Researchers with the Interagency Grizzly Bear Study Team will begin efforts to trap bears in the southern Gravelly and Madison Mountain Ranges later this month, officials announced last week.
The trapping operations are part of the team’s normal annual monitoring work, said Kevin Frey, grizzly bear specialist with Montana Fish, Wildlife and Parks in Bozeman.
“The research efforts vary in location from year to year,” Frey said. “There’s been efforts in the Gravelly’s and on that Madison face a couple of times in the last five years.”
All major public access points to areas where the trapping operations are being conducted will be marked with warning signs, according to a press release issued by the IGBST.
“It is important that the public heed these signs and do not venture into an area that has been posted,” reads the release.
The extra effort in notifying the public about grizzly bear trapping operations comes a year after Erwin Evert was killed in Wyoming by a male grizzly bear that had recently been trapped, tranquilized and collared by the IGBST. According to news reports, Evert had been hiking in the area just east of Yellowstone National Park that was posted with warning signs.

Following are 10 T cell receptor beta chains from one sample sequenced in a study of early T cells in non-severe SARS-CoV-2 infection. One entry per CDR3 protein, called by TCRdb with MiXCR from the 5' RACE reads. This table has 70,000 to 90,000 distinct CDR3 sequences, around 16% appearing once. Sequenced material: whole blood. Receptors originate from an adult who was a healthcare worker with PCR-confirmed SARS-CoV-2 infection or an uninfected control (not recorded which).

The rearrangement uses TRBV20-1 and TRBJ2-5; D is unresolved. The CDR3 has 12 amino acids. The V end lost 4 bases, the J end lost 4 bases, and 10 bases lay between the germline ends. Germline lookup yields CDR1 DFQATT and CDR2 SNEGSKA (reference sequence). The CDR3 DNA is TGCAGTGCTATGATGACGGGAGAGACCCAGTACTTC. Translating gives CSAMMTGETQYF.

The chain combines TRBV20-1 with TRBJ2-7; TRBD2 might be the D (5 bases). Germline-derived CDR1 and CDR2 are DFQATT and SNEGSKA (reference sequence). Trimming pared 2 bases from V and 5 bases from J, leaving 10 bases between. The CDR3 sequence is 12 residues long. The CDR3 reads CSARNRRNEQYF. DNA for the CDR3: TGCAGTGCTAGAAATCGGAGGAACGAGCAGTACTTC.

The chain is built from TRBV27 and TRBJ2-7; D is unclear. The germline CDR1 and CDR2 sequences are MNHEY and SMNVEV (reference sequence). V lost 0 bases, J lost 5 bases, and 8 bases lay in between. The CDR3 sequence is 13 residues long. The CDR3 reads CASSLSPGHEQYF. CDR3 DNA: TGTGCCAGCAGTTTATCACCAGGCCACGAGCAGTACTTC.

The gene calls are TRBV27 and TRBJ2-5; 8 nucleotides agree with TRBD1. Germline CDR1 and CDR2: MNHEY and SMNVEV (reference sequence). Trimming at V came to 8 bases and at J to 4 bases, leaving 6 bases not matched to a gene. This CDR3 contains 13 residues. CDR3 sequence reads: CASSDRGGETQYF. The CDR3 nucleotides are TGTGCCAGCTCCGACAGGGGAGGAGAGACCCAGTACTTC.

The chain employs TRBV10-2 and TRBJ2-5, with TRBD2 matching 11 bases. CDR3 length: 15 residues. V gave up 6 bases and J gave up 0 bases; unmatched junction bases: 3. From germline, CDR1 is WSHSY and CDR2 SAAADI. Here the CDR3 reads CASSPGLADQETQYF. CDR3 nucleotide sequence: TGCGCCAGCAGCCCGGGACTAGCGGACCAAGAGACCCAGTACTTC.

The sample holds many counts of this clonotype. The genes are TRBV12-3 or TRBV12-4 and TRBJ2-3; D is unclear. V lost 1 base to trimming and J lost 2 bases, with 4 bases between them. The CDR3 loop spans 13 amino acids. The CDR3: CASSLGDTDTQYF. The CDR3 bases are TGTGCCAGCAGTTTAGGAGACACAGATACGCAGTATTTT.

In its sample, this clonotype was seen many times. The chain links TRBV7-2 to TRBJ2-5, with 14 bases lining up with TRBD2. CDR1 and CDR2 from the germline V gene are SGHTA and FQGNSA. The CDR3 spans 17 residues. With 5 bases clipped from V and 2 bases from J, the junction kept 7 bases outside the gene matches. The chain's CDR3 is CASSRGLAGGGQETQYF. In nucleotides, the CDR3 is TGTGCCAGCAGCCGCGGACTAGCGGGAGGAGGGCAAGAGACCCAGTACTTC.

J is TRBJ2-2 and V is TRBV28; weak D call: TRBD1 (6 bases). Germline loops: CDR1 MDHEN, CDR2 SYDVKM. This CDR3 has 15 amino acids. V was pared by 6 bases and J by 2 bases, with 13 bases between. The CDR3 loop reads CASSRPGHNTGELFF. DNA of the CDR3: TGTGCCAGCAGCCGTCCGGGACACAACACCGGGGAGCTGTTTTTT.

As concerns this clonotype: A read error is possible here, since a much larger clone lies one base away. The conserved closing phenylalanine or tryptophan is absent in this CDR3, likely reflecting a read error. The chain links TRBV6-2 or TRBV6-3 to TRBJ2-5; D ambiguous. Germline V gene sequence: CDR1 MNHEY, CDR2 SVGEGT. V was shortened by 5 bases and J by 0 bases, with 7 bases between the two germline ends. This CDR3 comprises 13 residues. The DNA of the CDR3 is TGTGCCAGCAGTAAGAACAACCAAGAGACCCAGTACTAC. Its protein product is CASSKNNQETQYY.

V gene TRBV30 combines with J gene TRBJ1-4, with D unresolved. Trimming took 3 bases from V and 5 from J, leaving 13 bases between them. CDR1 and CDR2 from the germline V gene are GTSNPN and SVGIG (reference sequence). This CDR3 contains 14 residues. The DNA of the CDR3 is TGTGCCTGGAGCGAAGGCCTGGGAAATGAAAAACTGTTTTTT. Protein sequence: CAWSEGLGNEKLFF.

It’s important that people pay close attention to the warnings in the areas where researchers are trapping bears, Frey said.
The trapping efforts are part of the ongoing monitoring work by the IGBST that started back in 1975. Grizzly bears in the Greater Yellowstone Ecosystem are listed as threatened on the Endangered Species List.
Though trapping efforts may catch any bear – black or grizzly, male or female – the hope is to catch and collar female grizzlies, Frey said. Currently researchers have no grizzlies radio collared in the Gravelly Mountains.
Last fall, two grizzly bear attacks occurred in the southern Gravellys within a week’s span. Both attack victims were archery hunters and neither attack was fatal. However, it underscores what researchers have seen over the past few years, which is a grizzly bear population expanding from Yellowstone National Park.
“If Yellowstone Park is the heart or the core of the population … as that fills up or fills in, you’re slowly going to get these bears bleeding off into those adjacent habitats or mountain ranges,” Frey said.
The grizzly bear population is the Greater Yellowstone Region is at approximately 600 bears and is growing about four percent each year, he said.
The trapping operations will begin after Montana’s spring black bear season closes June 15, Frey said. The trapping will conclude by July 15.
For more information, call 994-6675.